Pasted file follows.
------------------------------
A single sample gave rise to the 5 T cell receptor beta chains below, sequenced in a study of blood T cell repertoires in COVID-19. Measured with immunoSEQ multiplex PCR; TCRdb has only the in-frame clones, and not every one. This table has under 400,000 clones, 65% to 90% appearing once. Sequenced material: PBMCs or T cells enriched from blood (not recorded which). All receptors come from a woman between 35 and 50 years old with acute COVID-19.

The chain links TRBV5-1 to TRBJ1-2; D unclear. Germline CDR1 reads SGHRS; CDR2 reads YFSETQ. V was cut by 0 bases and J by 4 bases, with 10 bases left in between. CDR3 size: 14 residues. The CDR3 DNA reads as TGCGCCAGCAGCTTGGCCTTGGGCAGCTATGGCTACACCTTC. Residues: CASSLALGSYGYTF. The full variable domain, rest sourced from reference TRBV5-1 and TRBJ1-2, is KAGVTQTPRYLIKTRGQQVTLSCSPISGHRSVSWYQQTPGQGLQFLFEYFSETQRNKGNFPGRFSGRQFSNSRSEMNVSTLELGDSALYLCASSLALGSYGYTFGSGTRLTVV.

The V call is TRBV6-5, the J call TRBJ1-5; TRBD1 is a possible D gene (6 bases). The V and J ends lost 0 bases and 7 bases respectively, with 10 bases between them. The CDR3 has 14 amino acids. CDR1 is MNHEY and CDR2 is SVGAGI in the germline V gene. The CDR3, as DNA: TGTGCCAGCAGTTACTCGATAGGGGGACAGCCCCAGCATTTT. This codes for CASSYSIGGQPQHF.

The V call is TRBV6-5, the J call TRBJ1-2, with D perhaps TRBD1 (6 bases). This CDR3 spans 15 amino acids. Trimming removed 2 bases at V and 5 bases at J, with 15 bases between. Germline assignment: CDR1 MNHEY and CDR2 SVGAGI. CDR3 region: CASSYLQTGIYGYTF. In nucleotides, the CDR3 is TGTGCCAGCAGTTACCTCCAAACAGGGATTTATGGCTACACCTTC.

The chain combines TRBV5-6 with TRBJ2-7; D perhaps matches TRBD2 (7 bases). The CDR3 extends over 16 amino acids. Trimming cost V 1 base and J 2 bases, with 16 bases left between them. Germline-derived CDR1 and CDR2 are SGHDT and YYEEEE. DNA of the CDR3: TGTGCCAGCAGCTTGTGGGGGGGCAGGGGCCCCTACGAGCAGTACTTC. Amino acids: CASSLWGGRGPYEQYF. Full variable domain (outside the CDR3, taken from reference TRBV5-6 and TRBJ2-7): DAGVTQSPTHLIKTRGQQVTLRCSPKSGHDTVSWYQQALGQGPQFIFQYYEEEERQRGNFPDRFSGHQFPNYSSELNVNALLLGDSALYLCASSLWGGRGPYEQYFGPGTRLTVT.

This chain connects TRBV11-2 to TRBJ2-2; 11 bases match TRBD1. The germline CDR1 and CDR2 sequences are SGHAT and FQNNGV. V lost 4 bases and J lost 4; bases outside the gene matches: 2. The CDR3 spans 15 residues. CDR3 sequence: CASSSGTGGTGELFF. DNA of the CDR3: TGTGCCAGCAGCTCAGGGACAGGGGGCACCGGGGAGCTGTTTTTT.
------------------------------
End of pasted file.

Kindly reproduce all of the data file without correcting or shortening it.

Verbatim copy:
A single sample gave rise to the 5 T cell receptor beta chains below, sequenced in a study of blood T cell repertoires in COVID-19. Measured with immunoSEQ multiplex PCR; TCRdb has only the in-frame clones, and not every one. This table has under 400,000 clones, 65% to 90% appearing once. Sequenced material: PBMCs or T cells enriched from blood (not recorded which). All receptors come from a woman between 35 and 50 years old with acute COVID-19.

The chain links TRBV5-1 to TRBJ1-2; D unclear. Germline CDR1 reads SGHRS; CDR2 reads YFSETQ. V was cut by 0 bases and J by 4 bases, with 10 bases left in between. CDR3 size: 14 residues. The CDR3 DNA reads as TGCGCCAGCAGCTTGGCCTTGGGCAGCTATGGCTACACCTTC. Residues: CASSLALGSYGYTF. The full variable domain, rest sourced from reference TRBV5-1 and TRBJ1-2, is KAGVTQTPRYLIKTRGQQVTLSCSPISGHRSVSWYQQTPGQGLQFLFEYFSETQRNKGNFPGRFSGRQFSNSRSEMNVSTLELGDSALYLCASSLALGSYGYTFGSGTRLTVV.

The V call is TRBV6-5, the J call TRBJ1-5; TRBD1 is a possible D gene (6 bases). The V and J ends lost 0 bases and 7 bases respectively, with 10 bases between them. The CDR3 has 14 amino acids. CDR1 is MNHEY and CDR2 is SVGAGI in the germline V gene. The CDR3, as DNA: TGTGCCAGCAGTTACTCGATAGGGGGACAGCCCCAGCATTTT. This codes for CASSYSIGGQPQHF.

The V call is TRBV6-5, the J call TRBJ1-2, with D perhaps TRBD1 (6 bases). This CDR3 spans 15 amino acids. Trimming removed 2 bases at V and 5 bases at J, with 15 bases between. Germline assignment: CDR1 MNHEY and CDR2 SVGAGI. CDR3 region: CASSYLQTGIYGYTF. In nucleotides, the CDR3 is TGTGCCAGCAGTTACCTCCAAACAGGGATTTATGGCTACACCTTC.

The chain combines TRBV5-6 with TRBJ2-7; D perhaps matches TRBD2 (7 bases). The CDR3 extends over 16 amino acids. Trimming cost V 1 base and J 2 bases, with 16 bases left between them. Germline-derived CDR1 and CDR2 are SGHDT and YYEEEE. DNA of the CDR3: TGTGCCAGCAGCTTGTGGGGGGGCAGGGGCCCCTACGAGCAGTACTTC. Amino acids: CASSLWGGRGPYEQYF. Full variable domain (outside the CDR3, taken from reference TRBV5-6 and TRBJ2-7): DAGVTQSPTHLIKTRGQQVTLRCSPKSGHDTVSWYQQALGQGPQFIFQYYEEEERQRGNFPDRFSGHQFPNYSSELNVNALLLGDSALYLCASSLWGGRGPYEQYFGPGTRLTVT.

This chain connects TRBV11-2 to TRBJ2-2; 11 bases match TRBD1. The germline CDR1 and CDR2 sequences are SGHAT and FQNNGV. V lost 4 bases and J lost 4; bases outside the gene matches: 2. The CDR3 spans 15 residues. CDR3 sequence: CASSSGTGGTGELFF. DNA of the CDR3: TGTGCCAGCAGCTCAGGGACAGGGGGCACCGGGGAGCTGTTTTTT.